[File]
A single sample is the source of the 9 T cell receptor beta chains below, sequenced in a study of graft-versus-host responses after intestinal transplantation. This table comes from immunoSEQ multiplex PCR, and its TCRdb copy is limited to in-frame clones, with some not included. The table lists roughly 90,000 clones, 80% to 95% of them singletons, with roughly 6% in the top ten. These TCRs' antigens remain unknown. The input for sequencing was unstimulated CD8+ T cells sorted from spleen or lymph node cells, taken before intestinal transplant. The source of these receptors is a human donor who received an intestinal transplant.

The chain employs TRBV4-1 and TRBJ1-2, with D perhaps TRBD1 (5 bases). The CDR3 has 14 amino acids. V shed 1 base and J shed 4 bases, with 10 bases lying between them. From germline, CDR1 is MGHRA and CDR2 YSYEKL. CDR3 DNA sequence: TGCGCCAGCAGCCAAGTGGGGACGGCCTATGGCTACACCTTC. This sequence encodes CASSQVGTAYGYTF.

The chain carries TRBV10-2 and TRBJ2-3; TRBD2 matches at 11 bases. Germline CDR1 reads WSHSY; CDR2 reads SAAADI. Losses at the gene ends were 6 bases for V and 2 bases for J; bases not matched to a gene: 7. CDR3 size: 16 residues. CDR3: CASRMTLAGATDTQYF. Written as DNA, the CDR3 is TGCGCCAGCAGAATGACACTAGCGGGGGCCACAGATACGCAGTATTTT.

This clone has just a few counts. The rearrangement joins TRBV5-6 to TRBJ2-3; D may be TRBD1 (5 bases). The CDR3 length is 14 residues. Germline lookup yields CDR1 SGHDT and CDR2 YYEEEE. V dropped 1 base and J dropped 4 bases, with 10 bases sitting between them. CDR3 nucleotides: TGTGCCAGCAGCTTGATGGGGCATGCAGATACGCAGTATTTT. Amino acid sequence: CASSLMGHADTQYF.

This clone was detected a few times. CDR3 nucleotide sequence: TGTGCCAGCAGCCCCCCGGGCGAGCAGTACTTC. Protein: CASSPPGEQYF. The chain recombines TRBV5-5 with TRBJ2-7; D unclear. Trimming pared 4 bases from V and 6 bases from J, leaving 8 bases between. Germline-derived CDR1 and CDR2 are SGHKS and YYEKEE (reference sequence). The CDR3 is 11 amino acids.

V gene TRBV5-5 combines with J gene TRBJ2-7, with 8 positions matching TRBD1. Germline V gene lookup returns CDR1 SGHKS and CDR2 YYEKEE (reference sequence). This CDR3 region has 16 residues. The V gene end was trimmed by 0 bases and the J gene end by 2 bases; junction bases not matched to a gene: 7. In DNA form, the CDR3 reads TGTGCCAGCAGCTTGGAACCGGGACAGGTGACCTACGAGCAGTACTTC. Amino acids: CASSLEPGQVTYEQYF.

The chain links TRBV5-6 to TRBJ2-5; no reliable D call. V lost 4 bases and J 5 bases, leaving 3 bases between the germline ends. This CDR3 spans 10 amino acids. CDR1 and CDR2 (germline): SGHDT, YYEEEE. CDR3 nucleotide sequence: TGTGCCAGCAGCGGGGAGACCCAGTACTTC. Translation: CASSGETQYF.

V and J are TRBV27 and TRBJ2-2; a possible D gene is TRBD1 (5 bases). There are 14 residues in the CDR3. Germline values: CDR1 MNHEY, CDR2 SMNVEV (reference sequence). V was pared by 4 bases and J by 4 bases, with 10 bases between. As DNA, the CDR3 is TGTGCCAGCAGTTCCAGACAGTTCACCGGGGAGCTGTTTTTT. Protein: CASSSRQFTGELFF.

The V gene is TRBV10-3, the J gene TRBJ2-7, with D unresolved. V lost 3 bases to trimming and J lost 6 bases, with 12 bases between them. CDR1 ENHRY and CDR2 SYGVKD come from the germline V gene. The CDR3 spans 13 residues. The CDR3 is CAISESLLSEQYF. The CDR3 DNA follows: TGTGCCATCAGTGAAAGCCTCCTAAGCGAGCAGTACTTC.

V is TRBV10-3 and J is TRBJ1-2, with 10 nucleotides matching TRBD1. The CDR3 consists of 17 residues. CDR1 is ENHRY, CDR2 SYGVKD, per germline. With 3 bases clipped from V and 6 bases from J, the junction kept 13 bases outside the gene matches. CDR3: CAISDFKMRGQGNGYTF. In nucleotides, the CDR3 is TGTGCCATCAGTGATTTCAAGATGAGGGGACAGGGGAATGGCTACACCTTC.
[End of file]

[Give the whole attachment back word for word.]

A single sample is the source of the 9 T cell receptor beta chains below, sequenced in a study of graft-versus-host responses after intestinal transplantation. This table comes from immunoSEQ multiplex PCR, and its TCRdb copy is limited to in-frame clones, with some not included. The table lists roughly 90,000 clones, 80% to 95% of them singletons, with roughly 6% in the top ten. These TCRs' antigens remain unknown. The input for sequencing was unstimulated CD8+ T cells sorted from spleen or lymph node cells, taken before intestinal transplant. The source of these receptors is a human donor who received an intestinal transplant.

The chain employs TRBV4-1 and TRBJ1-2, with D perhaps TRBD1 (5 bases). The CDR3 has 14 amino acids. V shed 1 base and J shed 4 bases, with 10 bases lying between them. From germline, CDR1 is MGHRA and CDR2 YSYEKL. CDR3 DNA sequence: TGCGCCAGCAGCCAAGTGGGGACGGCCTATGGCTACACCTTC. This sequence encodes CASSQVGTAYGYTF.

The chain carries TRBV10-2 and TRBJ2-3; TRBD2 matches at 11 bases. Germline CDR1 reads WSHSY; CDR2 reads SAAADI. Losses at the gene ends were 6 bases for V and 2 bases for J; bases not matched to a gene: 7. CDR3 size: 16 residues. CDR3: CASRMTLAGATDTQYF. Written as DNA, the CDR3 is TGCGCCAGCAGAATGACACTAGCGGGGGCCACAGATACGCAGTATTTT.

This clone has just a few counts. The rearrangement joins TRBV5-6 to TRBJ2-3; D may be TRBD1 (5 bases). The CDR3 length is 14 residues. Germline lookup yields CDR1 SGHDT and CDR2 YYEEEE. V dropped 1 base and J dropped 4 bases, with 10 bases sitting between them. CDR3 nucleotides: TGTGCCAGCAGCTTGATGGGGCATGCAGATACGCAGTATTTT. Amino acid sequence: CASSLMGHADTQYF.

This clone was detected a few times. CDR3 nucleotide sequence: TGTGCCAGCAGCCCCCCGGGCGAGCAGTACTTC. Protein: CASSPPGEQYF. The chain recombines TRBV5-5 with TRBJ2-7; D unclear. Trimming pared 4 bases from V and 6 bases from J, leaving 8 bases between. Germline-derived CDR1 and CDR2 are SGHKS and YYEKEE (reference sequence). The CDR3 is 11 amino acids.

V gene TRBV5-5 combines with J gene TRBJ2-7, with 8 positions matching TRBD1. Germline V gene lookup returns CDR1 SGHKS and CDR2 YYEKEE (reference sequence). This CDR3 region has 16 residues. The V gene end was trimmed by 0 bases and the J gene end by 2 bases; junction bases not matched to a gene: 7. In DNA form, the CDR3 reads TGTGCCAGCAGCTTGGAACCGGGACAGGTGACCTACGAGCAGTACTTC. Amino acids: CASSLEPGQVTYEQYF.

The chain links TRBV5-6 to TRBJ2-5; no reliable D call. V lost 4 bases and J 5 bases, leaving 3 bases between the germline ends. This CDR3 spans 10 amino acids. CDR1 and CDR2 (germline): SGHDT, YYEEEE. CDR3 nucleotide sequence: TGTGCCAGCAGCGGGGAGACCCAGTACTTC. Translation: CASSGETQYF.

V and J are TRBV27 and TRBJ2-2; a possible D gene is TRBD1 (5 bases). There are 14 residues in the CDR3. Germline values: CDR1 MNHEY, CDR2 SMNVEV (reference sequence). V was pared by 4 bases and J by 4 bases, with 10 bases between. As DNA, the CDR3 is TGTGCCAGCAGTTCCAGACAGTTCACCGGGGAGCTGTTTTTT. Protein: CASSSRQFTGELFF.

The V gene is TRBV10-3, the J gene TRBJ2-7, with D unresolved. V lost 3 bases to trimming and J lost 6 bases, with 12 bases between them. CDR1 ENHRY and CDR2 SYGVKD come from the germline V gene. The CDR3 spans 13 residues. The CDR3 is CAISESLLSEQYF. The CDR3 DNA follows: TGTGCCATCAGTGAAAGCCTCCTAAGCGAGCAGTACTTC.

V is TRBV10-3 and J is TRBJ1-2, with 10 nucleotides matching TRBD1. The CDR3 consists of 17 residues. CDR1 is ENHRY, CDR2 SYGVKD, per germline. With 3 bases clipped from V and 6 bases from J, the junction kept 13 bases outside the gene matches. CDR3: CAISDFKMRGQGNGYTF. In nucleotides, the CDR3 is TGTGCCATCAGTGATTTCAAGATGAGGGGACAGGGGAATGGCTACACCTTC.